Green Arrow: Year One

A character in a long line of playboy-by-day pulp heroes, Green Arrow (like many obscure comic book characters) has become something of a hot property of late. This is largely in part to the character appearing in Smallville, a TV series that is an ingenious experiment in the marketing of DC Comics‘ many properties. The very fact that my mom not only knows who Green Arrow is but is excited about him is a testament to the success of the program in making super heroes household names.

Green Arrow started more humbly as a creation of Mort Weisinger and George Papp. A colorful character with an array of trick arrows, GA‘s origin story is more or less a simple one. A rich businessman stranded on a tropical island, Oliver Queen develops a unique method of self-preservation using a simple bow an arrow at first, but his keen mind soon comes up with unique trick arrows that allow him rule the very land that was once so foreign and threatening to him. These skills are put to the test when he encounters a gang of criminals using the island as a safe house. Queen soon realizes that the selfsame skills he had acquired in hunting for survival can be turned on the crooks, turning him into a hero.

As can be expected, the comic is dated, quirky, and of course full of many plot contrivances. Nevertheless, the character has survived these many years and proven to be a fan favorite character, earning him his own series… many times, despite numerous cancellations.

More recently, it was decided to grant the character a ‘Year One’ event mini-series more fitting with modern audiences. Former 2000 AD Editor and writer of the revamp of Jack Kirby’s Losers, Andy Diggle and compatriot artist Jock were announced as the creators of the series and fans slavered with anticipation.

While working on his research for this series, Andy Diggle commented on fellow screenwriter John August’s blog on the subject of ‘old things’ sucking. To clarify, John August was working on a screenplay for a Captain Marvel (alias ‘Shazam’) movie and had stated on his blog that the original comics were poorly constructed so he had chosen to discount them as valid research entirely. In the flurry of comments on this statement, Diggle weighed in.

Not to ‘out’ Diggle but just to be precise on his words, I re-present them here:

“But what you quickly realize is that old-time comic books were awkwardly written, crudely drawn, and bewilderingly inconsistent with their rules.”

Having recently had to wade through a bunch of awful, ancient B/W reprints before writing GREEN ARROW: YEAR ONE, I can confirm this 100%.

Doesn’t mean you won’t still draw hell from the nostalgia-nerds for saying it out loud, though…

The only reason that I mention Diggle‘s words at all is because of the comic’s good and bad points. After the introduction Brian K. Vaughn expounds on how comic writers have only one page to grab a reader, I was surprised to learn that the entire first issue was unnecessary. Queen is re-presented as a rich playboy as before, but this time a mysterious friend (an English life companion named Hackett) is introduced to provide exposition.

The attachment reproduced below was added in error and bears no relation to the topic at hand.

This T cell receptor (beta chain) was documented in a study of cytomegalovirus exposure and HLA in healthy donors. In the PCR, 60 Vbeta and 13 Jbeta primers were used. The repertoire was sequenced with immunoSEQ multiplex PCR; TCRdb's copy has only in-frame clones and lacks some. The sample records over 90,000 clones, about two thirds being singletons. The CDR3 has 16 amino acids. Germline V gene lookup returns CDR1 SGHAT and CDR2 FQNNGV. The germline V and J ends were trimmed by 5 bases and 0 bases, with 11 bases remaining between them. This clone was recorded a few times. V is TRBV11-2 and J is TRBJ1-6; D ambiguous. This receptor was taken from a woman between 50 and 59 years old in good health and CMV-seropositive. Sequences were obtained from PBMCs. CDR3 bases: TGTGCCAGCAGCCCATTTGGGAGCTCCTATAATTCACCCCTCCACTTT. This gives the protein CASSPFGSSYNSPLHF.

Without Hackett‘s dialog, I’m not sure how the comic would have progressed. He starts out telling his traveling companion Oliver Queen what he has been doing with his life and that there is something missing from it in an incredibly ham-fisted style and returns now and again to remind readers what is going on like a one-man Greek chorus. Bearing this in mind, I’m confused by Diggle comment shooting down the old comics as being poorly done by his estimation.

Here is an excerpt from ‘Mr. Exposition’ Hackett:

You told me nobody knew about this little fun factory of yours.

You told me the Yanks took it off the map when they used it for bomb tests back in the Fifties.

So either the natives are getting restless, or someone’s stumbled in from the outside.

Either way, it’s messing with my peace of mind.

After all, I’m s’posed to be dead, ain’t I?

Thanks Hackett, but we covered all of that last month.

The second issue fares better and is also where artist Jock gets to stretch his muscles a bit more at showing Oliver Queen find the hero in himself. In truth, the bits of Year One that essentially retell Weisinger and Papp’s comic are the best parts of the entire 6 issue series. The inclusion of Hackett, an opium drug czarina ‘China White ‘and pregnant freedom fighter/surgeon Taiana are such obvious plot devices to keep the story moving hardly keeping with the sophisticated direction of the mini series.

The Green Arrow Year One comic in its entirety is a good way to reintroduce readers to the character and may be more approachable than the source material, but it is hardly worthy of rubbing shoulders with Miller and Mazzuchelli’s Batman Year One as Vaughn‘s introduction suggests. It’s pretty to look at and cinematic in its feel, but all of its innovations are just awkward add-ons that should have been cast aside to make the comic tighter. Seeing as how Diggle is a former editor, I’m confused as to how these simple problems got past him.

If you are an avid collector or casual fan of ‘graphic novels’ and looking for the best-looking Green Arrow book to rest on your shelves, this is a good candidate. Since Mike Grell’s ‘The Longbow Hunters’ is not in print, ‘Year One’ is a good second-best ‘definitive GA story.’


Green Arrow/Black Canary VOL 01: The Wedding Album
Green Arrow: Year One
Green Lantern/Green Arrow Collection – Volume 1
Green Arrow/Black Canary: For Better or Worse
Showcase Presents: Green Arrow, Vol. 1
Green Arrow: The Archer’s Quest (Vol. 4)


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